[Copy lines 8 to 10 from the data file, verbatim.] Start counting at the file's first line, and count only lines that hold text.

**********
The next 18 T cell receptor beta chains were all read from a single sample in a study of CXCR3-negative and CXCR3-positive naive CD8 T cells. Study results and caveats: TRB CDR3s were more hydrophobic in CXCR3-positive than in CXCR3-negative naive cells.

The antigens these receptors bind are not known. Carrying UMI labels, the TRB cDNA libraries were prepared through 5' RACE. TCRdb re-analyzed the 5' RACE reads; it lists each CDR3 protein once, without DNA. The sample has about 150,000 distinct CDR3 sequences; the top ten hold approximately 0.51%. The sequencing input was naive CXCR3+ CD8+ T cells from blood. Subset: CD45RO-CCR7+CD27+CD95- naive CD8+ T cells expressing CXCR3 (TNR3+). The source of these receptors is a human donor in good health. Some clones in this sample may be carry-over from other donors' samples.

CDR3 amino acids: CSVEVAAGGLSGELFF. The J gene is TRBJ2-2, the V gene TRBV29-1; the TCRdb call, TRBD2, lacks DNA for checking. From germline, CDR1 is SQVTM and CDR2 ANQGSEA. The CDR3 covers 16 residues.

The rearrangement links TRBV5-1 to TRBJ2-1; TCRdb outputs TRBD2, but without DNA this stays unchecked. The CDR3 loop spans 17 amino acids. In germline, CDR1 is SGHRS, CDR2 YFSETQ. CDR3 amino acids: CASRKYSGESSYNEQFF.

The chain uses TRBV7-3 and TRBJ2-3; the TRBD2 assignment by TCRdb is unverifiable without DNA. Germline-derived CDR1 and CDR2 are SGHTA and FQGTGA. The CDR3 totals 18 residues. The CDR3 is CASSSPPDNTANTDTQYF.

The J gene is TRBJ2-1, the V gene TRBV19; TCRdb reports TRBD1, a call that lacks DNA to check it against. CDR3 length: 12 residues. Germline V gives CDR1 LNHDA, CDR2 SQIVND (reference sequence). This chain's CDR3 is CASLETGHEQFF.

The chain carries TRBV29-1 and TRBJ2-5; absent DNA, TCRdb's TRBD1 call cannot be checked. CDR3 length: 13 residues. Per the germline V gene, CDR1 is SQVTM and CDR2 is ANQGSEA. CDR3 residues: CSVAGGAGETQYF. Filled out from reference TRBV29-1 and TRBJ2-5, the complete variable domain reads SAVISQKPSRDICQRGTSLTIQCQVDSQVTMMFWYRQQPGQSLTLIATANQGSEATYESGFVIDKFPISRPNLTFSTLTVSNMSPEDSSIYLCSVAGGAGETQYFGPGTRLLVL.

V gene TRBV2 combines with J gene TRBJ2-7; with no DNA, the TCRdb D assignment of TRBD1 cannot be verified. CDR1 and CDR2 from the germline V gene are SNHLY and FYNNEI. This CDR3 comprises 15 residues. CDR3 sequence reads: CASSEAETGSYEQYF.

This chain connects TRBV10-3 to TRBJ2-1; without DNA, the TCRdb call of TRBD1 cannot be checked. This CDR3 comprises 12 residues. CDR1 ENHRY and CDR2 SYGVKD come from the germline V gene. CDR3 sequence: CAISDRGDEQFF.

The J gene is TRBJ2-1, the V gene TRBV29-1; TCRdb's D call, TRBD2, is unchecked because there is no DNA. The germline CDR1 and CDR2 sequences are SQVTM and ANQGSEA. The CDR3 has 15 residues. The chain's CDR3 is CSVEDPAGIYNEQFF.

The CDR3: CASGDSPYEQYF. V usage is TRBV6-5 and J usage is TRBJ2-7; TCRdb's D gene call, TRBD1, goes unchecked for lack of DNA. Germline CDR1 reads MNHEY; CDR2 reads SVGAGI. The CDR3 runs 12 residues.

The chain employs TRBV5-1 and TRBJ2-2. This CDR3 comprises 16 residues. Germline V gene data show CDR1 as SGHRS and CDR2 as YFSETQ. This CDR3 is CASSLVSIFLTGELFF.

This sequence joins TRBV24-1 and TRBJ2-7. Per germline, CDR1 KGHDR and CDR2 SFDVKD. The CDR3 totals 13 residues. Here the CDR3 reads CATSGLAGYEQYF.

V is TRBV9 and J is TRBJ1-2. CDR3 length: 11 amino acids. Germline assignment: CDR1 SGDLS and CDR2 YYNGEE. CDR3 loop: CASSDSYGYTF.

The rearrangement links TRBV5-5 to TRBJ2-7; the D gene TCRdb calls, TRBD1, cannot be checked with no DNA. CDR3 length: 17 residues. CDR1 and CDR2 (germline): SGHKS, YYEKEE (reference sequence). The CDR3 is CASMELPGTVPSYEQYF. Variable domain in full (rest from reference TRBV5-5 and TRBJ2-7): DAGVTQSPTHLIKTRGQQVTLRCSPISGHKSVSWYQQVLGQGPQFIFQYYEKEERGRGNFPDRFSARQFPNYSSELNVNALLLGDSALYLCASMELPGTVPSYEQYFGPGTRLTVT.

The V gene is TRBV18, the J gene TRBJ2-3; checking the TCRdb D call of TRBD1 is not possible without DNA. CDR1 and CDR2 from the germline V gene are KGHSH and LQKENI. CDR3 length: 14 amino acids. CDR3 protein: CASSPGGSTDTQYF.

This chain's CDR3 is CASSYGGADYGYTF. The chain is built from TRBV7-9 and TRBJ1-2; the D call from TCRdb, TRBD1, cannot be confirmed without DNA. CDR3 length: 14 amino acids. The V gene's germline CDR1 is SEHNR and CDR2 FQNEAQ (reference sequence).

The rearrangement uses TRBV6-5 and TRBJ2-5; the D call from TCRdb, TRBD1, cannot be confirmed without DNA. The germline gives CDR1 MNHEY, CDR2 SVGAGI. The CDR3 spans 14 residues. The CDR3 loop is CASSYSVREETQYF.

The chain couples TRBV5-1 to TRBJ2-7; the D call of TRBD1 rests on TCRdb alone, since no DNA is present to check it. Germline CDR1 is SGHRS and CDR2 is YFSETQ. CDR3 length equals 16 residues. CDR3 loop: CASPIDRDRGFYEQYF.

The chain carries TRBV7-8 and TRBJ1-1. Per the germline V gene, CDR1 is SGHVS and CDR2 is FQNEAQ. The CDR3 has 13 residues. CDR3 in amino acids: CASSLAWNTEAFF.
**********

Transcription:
V gene TRBV2 combines with J gene TRBJ2-7; with no DNA, the TCRdb D assignment of TRBD1 cannot be verified. CDR1 and CDR2 from the germline V gene are SNHLY and FYNNEI. This CDR3 comprises 15 residues. CDR3 sequence reads: CASSEAETGSYEQYF.

This chain connects TRBV10-3 to TRBJ2-1; without DNA, the TCRdb call of TRBD1 cannot be checked. This CDR3 comprises 12 residues. CDR1 ENHRY and CDR2 SYGVKD come from the germline V gene. CDR3 sequence: CAISDRGDEQFF.

The J gene is TRBJ2-1, the V gene TRBV29-1; TCRdb's D call, TRBD2, is unchecked because there is no DNA. The germline CDR1 and CDR2 sequences are SQVTM and ANQGSEA. The CDR3 has 15 residues. The chain's CDR3 is CSVEDPAGIYNEQFF.